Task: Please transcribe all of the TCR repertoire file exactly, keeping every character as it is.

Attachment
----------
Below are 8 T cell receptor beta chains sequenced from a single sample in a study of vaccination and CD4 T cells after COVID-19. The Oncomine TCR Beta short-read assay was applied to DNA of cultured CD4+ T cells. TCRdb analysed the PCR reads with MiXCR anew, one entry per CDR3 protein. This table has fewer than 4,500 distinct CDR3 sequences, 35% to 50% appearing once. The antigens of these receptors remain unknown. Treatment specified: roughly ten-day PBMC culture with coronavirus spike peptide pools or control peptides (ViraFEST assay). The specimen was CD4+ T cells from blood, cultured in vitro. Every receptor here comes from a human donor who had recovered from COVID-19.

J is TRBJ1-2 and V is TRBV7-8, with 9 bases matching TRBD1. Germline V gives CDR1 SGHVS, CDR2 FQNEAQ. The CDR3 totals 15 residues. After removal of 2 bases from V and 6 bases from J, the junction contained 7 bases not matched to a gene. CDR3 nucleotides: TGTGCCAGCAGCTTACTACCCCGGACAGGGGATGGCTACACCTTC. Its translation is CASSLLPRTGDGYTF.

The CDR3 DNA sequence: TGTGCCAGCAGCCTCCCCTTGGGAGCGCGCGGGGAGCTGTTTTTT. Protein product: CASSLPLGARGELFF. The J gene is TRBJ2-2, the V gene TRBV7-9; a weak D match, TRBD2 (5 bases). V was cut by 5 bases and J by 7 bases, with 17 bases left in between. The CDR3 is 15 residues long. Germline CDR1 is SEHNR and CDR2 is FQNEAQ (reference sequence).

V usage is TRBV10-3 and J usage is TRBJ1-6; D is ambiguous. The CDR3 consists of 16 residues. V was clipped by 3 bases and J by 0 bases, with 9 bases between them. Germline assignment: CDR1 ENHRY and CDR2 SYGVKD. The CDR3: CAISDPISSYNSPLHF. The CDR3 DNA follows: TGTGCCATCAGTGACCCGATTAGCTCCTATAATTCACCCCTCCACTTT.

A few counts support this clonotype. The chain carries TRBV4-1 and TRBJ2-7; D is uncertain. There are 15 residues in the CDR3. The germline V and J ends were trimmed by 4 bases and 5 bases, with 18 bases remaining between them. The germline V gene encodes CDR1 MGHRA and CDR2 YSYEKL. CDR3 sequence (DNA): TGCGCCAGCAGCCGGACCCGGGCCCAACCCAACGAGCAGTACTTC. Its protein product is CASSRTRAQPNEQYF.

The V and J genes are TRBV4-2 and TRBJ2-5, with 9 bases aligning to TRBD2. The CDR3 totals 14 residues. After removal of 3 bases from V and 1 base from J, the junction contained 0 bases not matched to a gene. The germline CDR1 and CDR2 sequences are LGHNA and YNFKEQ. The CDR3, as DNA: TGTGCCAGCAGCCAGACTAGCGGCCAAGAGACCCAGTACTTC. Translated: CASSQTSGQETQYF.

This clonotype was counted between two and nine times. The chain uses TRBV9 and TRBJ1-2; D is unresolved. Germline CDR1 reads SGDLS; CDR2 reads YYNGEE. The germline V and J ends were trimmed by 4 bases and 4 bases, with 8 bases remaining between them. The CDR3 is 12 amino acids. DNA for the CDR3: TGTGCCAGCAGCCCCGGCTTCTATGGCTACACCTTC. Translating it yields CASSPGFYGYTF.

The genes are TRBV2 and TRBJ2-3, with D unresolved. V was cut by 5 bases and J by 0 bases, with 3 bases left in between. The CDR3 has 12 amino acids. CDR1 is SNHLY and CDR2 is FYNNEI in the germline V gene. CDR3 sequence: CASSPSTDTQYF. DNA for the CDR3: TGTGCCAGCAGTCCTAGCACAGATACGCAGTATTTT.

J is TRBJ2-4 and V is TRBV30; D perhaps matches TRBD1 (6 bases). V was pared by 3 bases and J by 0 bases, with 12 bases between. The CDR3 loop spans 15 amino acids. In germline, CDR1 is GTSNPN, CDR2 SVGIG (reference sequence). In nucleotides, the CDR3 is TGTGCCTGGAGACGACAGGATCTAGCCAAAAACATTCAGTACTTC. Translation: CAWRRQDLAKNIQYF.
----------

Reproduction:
Below are 8 T cell receptor beta chains sequenced from a single sample in a study of vaccination and CD4 T cells after COVID-19. The Oncomine TCR Beta short-read assay was applied to DNA of cultured CD4+ T cells. TCRdb analysed the PCR reads with MiXCR anew, one entry per CDR3 protein. This table has fewer than 4,500 distinct CDR3 sequences, 35% to 50% appearing once. The antigens of these receptors remain unknown. Treatment specified: roughly ten-day PBMC culture with coronavirus spike peptide pools or control peptides (ViraFEST assay). The specimen was CD4+ T cells from blood, cultured in vitro. Every receptor here comes from a human donor who had recovered from COVID-19.

J is TRBJ1-2 and V is TRBV7-8, with 9 bases matching TRBD1. Germline V gives CDR1 SGHVS, CDR2 FQNEAQ. The CDR3 totals 15 residues. After removal of 2 bases from V and 6 bases from J, the junction contained 7 bases not matched to a gene. CDR3 nucleotides: TGTGCCAGCAGCTTACTACCCCGGACAGGGGATGGCTACACCTTC. Its translation is CASSLLPRTGDGYTF.

The CDR3 DNA sequence: TGTGCCAGCAGCCTCCCCTTGGGAGCGCGCGGGGAGCTGTTTTTT. Protein product: CASSLPLGARGELFF. The J gene is TRBJ2-2, the V gene TRBV7-9; a weak D match, TRBD2 (5 bases). V was cut by 5 bases and J by 7 bases, with 17 bases left in between. The CDR3 is 15 residues long. Germline CDR1 is SEHNR and CDR2 is FQNEAQ (reference sequence).

V usage is TRBV10-3 and J usage is TRBJ1-6; D is ambiguous. The CDR3 consists of 16 residues. V was clipped by 3 bases and J by 0 bases, with 9 bases between them. Germline assignment: CDR1 ENHRY and CDR2 SYGVKD. The CDR3: CAISDPISSYNSPLHF. The CDR3 DNA follows: TGTGCCATCAGTGACCCGATTAGCTCCTATAATTCACCCCTCCACTTT.

A few counts support this clonotype. The chain carries TRBV4-1 and TRBJ2-7; D is uncertain. There are 15 residues in the CDR3. The germline V and J ends were trimmed by 4 bases and 5 bases, with 18 bases remaining between them. The germline V gene encodes CDR1 MGHRA and CDR2 YSYEKL. CDR3 sequence (DNA): TGCGCCAGCAGCCGGACCCGGGCCCAACCCAACGAGCAGTACTTC. Its protein product is CASSRTRAQPNEQYF.

The V and J genes are TRBV4-2 and TRBJ2-5, with 9 bases aligning to TRBD2. The CDR3 totals 14 residues. After removal of 3 bases from V and 1 base from J, the junction contained 0 bases not matched to a gene. The germline CDR1 and CDR2 sequences are LGHNA and YNFKEQ. The CDR3, as DNA: TGTGCCAGCAGCCAGACTAGCGGCCAAGAGACCCAGTACTTC. Translated: CASSQTSGQETQYF.

This clonotype was counted between two and nine times. The chain uses TRBV9 and TRBJ1-2; D is unresolved. Germline CDR1 reads SGDLS; CDR2 reads YYNGEE. The germline V and J ends were trimmed by 4 bases and 4 bases, with 8 bases remaining between them. The CDR3 is 12 amino acids. DNA for the CDR3: TGTGCCAGCAGCCCCGGCTTCTATGGCTACACCTTC. Translating it yields CASSPGFYGYTF.

The genes are TRBV2 and TRBJ2-3, with D unresolved. V was cut by 5 bases and J by 0 bases, with 3 bases left in between. The CDR3 has 12 amino acids. CDR1 is SNHLY and CDR2 is FYNNEI in the germline V gene. CDR3 sequence: CASSPSTDTQYF. DNA for the CDR3: TGTGCCAGCAGTCCTAGCACAGATACGCAGTATTTT.

J is TRBJ2-4 and V is TRBV30; D perhaps matches TRBD1 (6 bases). V was pared by 3 bases and J by 0 bases, with 12 bases between. The CDR3 loop spans 15 amino acids. In germline, CDR1 is GTSNPN, CDR2 SVGIG (reference sequence). In nucleotides, the CDR3 is TGTGCCTGGAGACGACAGGATCTAGCCAAAAACATTCAGTACTTC. Translation: CAWRRQDLAKNIQYF.